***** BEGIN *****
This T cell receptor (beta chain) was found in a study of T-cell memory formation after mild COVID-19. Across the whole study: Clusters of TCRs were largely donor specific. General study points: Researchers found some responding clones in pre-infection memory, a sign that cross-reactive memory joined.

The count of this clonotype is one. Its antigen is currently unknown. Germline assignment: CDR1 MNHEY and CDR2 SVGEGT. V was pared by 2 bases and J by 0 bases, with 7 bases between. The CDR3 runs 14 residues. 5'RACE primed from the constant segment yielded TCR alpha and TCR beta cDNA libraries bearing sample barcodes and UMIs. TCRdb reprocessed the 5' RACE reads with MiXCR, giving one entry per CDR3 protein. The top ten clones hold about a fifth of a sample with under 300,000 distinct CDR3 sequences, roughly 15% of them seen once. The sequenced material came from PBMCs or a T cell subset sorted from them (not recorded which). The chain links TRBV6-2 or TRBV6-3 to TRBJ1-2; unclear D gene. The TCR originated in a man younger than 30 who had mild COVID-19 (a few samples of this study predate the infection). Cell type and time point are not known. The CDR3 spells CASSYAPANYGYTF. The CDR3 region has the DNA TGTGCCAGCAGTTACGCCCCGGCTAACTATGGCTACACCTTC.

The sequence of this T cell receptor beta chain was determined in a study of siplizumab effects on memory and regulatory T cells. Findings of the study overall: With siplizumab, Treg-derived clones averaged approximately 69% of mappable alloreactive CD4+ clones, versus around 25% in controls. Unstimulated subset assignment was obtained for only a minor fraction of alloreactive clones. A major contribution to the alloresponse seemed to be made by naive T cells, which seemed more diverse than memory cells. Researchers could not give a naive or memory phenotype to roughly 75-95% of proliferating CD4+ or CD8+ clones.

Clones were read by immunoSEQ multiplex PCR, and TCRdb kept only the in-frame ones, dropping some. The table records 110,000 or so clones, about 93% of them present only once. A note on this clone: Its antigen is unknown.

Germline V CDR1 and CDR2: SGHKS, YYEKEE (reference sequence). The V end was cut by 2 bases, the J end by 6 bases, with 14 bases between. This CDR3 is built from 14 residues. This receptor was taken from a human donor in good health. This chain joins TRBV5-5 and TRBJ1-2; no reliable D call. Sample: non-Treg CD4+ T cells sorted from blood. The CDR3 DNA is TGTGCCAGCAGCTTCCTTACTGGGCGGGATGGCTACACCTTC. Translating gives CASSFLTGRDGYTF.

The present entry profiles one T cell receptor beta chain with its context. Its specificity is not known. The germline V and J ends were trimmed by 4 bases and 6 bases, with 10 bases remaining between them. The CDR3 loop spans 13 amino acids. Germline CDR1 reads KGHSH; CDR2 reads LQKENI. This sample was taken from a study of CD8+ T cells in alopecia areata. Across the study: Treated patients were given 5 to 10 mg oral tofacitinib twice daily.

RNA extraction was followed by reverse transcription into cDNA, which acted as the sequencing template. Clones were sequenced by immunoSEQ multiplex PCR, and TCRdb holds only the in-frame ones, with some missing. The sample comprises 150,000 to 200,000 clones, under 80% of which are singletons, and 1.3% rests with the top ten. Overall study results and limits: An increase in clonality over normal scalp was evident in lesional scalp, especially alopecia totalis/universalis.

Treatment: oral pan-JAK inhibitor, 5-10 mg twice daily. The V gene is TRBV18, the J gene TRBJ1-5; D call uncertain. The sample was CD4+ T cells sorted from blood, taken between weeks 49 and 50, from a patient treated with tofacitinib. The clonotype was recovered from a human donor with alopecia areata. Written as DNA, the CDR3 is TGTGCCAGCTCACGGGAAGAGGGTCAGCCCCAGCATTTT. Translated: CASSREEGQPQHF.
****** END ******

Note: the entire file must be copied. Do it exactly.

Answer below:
This T cell receptor (beta chain) was found in a study of T-cell memory formation after mild COVID-19. Across the whole study: Clusters of TCRs were largely donor specific. General study points: Researchers found some responding clones in pre-infection memory, a sign that cross-reactive memory joined.

The count of this clonotype is one. Its antigen is currently unknown. Germline assignment: CDR1 MNHEY and CDR2 SVGEGT. V was pared by 2 bases and J by 0 bases, with 7 bases between. The CDR3 runs 14 residues. 5'RACE primed from the constant segment yielded TCR alpha and TCR beta cDNA libraries bearing sample barcodes and UMIs. TCRdb reprocessed the 5' RACE reads with MiXCR, giving one entry per CDR3 protein. The top ten clones hold about a fifth of a sample with under 300,000 distinct CDR3 sequences, roughly 15% of them seen once. The sequenced material came from PBMCs or a T cell subset sorted from them (not recorded which). The chain links TRBV6-2 or TRBV6-3 to TRBJ1-2; unclear D gene. The TCR originated in a man younger than 30 who had mild COVID-19 (a few samples of this study predate the infection). Cell type and time point are not known. The CDR3 spells CASSYAPANYGYTF. The CDR3 region has the DNA TGTGCCAGCAGTTACGCCCCGGCTAACTATGGCTACACCTTC.

The sequence of this T cell receptor beta chain was determined in a study of siplizumab effects on memory and regulatory T cells. Findings of the study overall: With siplizumab, Treg-derived clones averaged approximately 69% of mappable alloreactive CD4+ clones, versus around 25% in controls. Unstimulated subset assignment was obtained for only a minor fraction of alloreactive clones. A major contribution to the alloresponse seemed to be made by naive T cells, which seemed more diverse than memory cells. Researchers could not give a naive or memory phenotype to roughly 75-95% of proliferating CD4+ or CD8+ clones.

Clones were read by immunoSEQ multiplex PCR, and TCRdb kept only the in-frame ones, dropping some. The table records 110,000 or so clones, about 93% of them present only once. A note on this clone: Its antigen is unknown.

Germline V CDR1 and CDR2: SGHKS, YYEKEE (reference sequence). The V end was cut by 2 bases, the J end by 6 bases, with 14 bases between. This CDR3 is built from 14 residues. This receptor was taken from a human donor in good health. This chain joins TRBV5-5 and TRBJ1-2; no reliable D call. Sample: non-Treg CD4+ T cells sorted from blood. The CDR3 DNA is TGTGCCAGCAGCTTCCTTACTGGGCGGGATGGCTACACCTTC. Translating gives CASSFLTGRDGYTF.

The present entry profiles one T cell receptor beta chain with its context. Its specificity is not known. The germline V and J ends were trimmed by 4 bases and 6 bases, with 10 bases remaining between them. The CDR3 loop spans 13 amino acids. Germline CDR1 reads KGHSH; CDR2 reads LQKENI. This sample was taken from a study of CD8+ T cells in alopecia areata. Across the study: Treated patients were given 5 to 10 mg oral tofacitinib twice daily.

RNA extraction was followed by reverse transcription into cDNA, which acted as the sequencing template. Clones were sequenced by immunoSEQ multiplex PCR, and TCRdb holds only the in-frame ones, with some missing. The sample comprises 150,000 to 200,000 clones, under 80% of which are singletons, and 1.3% rests with the top ten. Overall study results and limits: An increase in clonality over normal scalp was evident in lesional scalp, especially alopecia totalis/universalis.

Treatment: oral pan-JAK inhibitor, 5-10 mg twice daily. The V gene is TRBV18, the J gene TRBJ1-5; D call uncertain. The sample was CD4+ T cells sorted from blood, taken between weeks 49 and 50, from a patient treated with tofacitinib. The clonotype was recovered from a human donor with alopecia areata. Written as DNA, the CDR3 is TGTGCCAGCTCACGGGAAGAGGGTCAGCCCCAGCATTTT. Translated: CASSREEGQPQHF.